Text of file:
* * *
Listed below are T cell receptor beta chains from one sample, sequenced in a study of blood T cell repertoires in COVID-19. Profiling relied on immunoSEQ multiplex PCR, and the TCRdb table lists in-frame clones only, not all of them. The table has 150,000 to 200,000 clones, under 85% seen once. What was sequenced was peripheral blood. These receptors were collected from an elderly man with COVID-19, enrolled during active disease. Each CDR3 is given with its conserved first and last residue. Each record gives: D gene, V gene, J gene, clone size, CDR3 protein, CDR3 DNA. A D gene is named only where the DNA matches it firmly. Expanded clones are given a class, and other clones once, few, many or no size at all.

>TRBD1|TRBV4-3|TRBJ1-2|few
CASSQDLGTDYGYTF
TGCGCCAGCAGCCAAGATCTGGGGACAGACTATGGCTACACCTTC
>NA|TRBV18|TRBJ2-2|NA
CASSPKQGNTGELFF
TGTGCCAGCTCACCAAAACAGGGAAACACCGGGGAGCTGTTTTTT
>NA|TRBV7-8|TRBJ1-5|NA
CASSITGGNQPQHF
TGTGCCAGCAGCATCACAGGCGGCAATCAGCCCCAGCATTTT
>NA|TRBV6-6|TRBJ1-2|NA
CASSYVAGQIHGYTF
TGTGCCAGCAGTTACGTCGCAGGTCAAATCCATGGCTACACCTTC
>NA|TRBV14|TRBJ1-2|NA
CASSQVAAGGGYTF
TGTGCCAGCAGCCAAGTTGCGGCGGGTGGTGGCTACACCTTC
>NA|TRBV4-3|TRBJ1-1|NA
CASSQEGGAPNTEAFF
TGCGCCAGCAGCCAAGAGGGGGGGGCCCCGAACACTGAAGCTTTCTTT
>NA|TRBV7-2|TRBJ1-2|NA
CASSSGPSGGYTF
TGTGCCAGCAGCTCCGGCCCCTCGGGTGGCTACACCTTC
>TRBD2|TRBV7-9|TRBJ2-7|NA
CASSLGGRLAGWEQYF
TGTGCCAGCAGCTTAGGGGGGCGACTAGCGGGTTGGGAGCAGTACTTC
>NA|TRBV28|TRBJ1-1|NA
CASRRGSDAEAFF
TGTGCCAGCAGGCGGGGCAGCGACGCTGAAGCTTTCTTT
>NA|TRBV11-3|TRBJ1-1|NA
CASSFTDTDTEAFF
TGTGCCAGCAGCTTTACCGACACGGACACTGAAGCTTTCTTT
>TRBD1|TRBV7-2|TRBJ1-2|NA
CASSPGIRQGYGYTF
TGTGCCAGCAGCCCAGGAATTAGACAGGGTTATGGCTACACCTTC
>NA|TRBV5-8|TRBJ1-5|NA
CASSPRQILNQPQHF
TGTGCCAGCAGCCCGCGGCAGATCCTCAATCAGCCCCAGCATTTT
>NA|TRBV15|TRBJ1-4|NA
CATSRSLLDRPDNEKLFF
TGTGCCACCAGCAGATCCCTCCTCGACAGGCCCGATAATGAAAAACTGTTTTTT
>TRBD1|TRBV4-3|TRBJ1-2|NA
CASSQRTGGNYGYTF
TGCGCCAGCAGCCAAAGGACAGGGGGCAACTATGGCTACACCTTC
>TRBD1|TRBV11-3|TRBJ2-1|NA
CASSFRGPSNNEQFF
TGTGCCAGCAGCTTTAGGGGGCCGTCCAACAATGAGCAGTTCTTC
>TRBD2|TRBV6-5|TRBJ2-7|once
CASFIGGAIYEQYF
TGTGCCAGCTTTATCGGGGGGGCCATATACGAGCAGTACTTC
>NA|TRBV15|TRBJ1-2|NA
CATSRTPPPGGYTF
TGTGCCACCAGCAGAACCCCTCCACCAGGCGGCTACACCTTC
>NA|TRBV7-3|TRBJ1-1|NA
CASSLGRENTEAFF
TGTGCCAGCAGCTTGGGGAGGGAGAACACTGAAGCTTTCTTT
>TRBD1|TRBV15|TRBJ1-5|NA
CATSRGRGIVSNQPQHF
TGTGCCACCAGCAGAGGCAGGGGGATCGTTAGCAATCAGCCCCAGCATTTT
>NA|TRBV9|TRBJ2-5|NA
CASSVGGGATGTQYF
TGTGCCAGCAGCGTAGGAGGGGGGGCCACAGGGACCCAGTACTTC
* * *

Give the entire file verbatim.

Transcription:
Listed below are T cell receptor beta chains from one sample, sequenced in a study of blood T cell repertoires in COVID-19. Profiling relied on immunoSEQ multiplex PCR, and the TCRdb table lists in-frame clones only, not all of them. The table has 150,000 to 200,000 clones, under 85% seen once. What was sequenced was peripheral blood. These receptors were collected from an elderly man with COVID-19, enrolled during active disease. Each CDR3 is given with its conserved first and last residue. Each record gives: D gene, V gene, J gene, clone size, CDR3 protein, CDR3 DNA. A D gene is named only where the DNA matches it firmly. Expanded clones are given a class, and other clones once, few, many or no size at all.

>TRBD1|TRBV4-3|TRBJ1-2|few
CASSQDLGTDYGYTF
TGCGCCAGCAGCCAAGATCTGGGGACAGACTATGGCTACACCTTC
>NA|TRBV18|TRBJ2-2|NA
CASSPKQGNTGELFF
TGTGCCAGCTCACCAAAACAGGGAAACACCGGGGAGCTGTTTTTT
>NA|TRBV7-8|TRBJ1-5|NA
CASSITGGNQPQHF
TGTGCCAGCAGCATCACAGGCGGCAATCAGCCCCAGCATTTT
>NA|TRBV6-6|TRBJ1-2|NA
CASSYVAGQIHGYTF
TGTGCCAGCAGTTACGTCGCAGGTCAAATCCATGGCTACACCTTC
>NA|TRBV14|TRBJ1-2|NA
CASSQVAAGGGYTF
TGTGCCAGCAGCCAAGTTGCGGCGGGTGGTGGCTACACCTTC
>NA|TRBV4-3|TRBJ1-1|NA
CASSQEGGAPNTEAFF
TGCGCCAGCAGCCAAGAGGGGGGGGCCCCGAACACTGAAGCTTTCTTT
>NA|TRBV7-2|TRBJ1-2|NA
CASSSGPSGGYTF
TGTGCCAGCAGCTCCGGCCCCTCGGGTGGCTACACCTTC
>TRBD2|TRBV7-9|TRBJ2-7|NA
CASSLGGRLAGWEQYF
TGTGCCAGCAGCTTAGGGGGGCGACTAGCGGGTTGGGAGCAGTACTTC
>NA|TRBV28|TRBJ1-1|NA
CASRRGSDAEAFF
TGTGCCAGCAGGCGGGGCAGCGACGCTGAAGCTTTCTTT
>NA|TRBV11-3|TRBJ1-1|NA
CASSFTDTDTEAFF
TGTGCCAGCAGCTTTACCGACACGGACACTGAAGCTTTCTTT
>TRBD1|TRBV7-2|TRBJ1-2|NA
CASSPGIRQGYGYTF
TGTGCCAGCAGCCCAGGAATTAGACAGGGTTATGGCTACACCTTC
>NA|TRBV5-8|TRBJ1-5|NA
CASSPRQILNQPQHF
TGTGCCAGCAGCCCGCGGCAGATCCTCAATCAGCCCCAGCATTTT
>NA|TRBV15|TRBJ1-4|NA
CATSRSLLDRPDNEKLFF
TGTGCCACCAGCAGATCCCTCCTCGACAGGCCCGATAATGAAAAACTGTTTTTT
>TRBD1|TRBV4-3|TRBJ1-2|NA
CASSQRTGGNYGYTF
TGCGCCAGCAGCCAAAGGACAGGGGGCAACTATGGCTACACCTTC
>TRBD1|TRBV11-3|TRBJ2-1|NA
CASSFRGPSNNEQFF
TGTGCCAGCAGCTTTAGGGGGCCGTCCAACAATGAGCAGTTCTTC
>TRBD2|TRBV6-5|TRBJ2-7|once
CASFIGGAIYEQYF
TGTGCCAGCTTTATCGGGGGGGCCATATACGAGCAGTACTTC
>NA|TRBV15|TRBJ1-2|NA
CATSRTPPPGGYTF
TGTGCCACCAGCAGAACCCCTCCACCAGGCGGCTACACCTTC
>NA|TRBV7-3|TRBJ1-1|NA
CASSLGRENTEAFF
TGTGCCAGCAGCTTGGGGAGGGAGAACACTGAAGCTTTCTTT
>TRBD1|TRBV15|TRBJ1-5|NA
CATSRGRGIVSNQPQHF
TGTGCCACCAGCAGAGGCAGGGGGATCGTTAGCAATCAGCCCCAGCATTTT
>NA|TRBV9|TRBJ2-5|NA
CASSVGGGATGTQYF
TGTGCCAGCAGCGTAGGAGGGGGGGCCACAGGGACCCAGTACTTC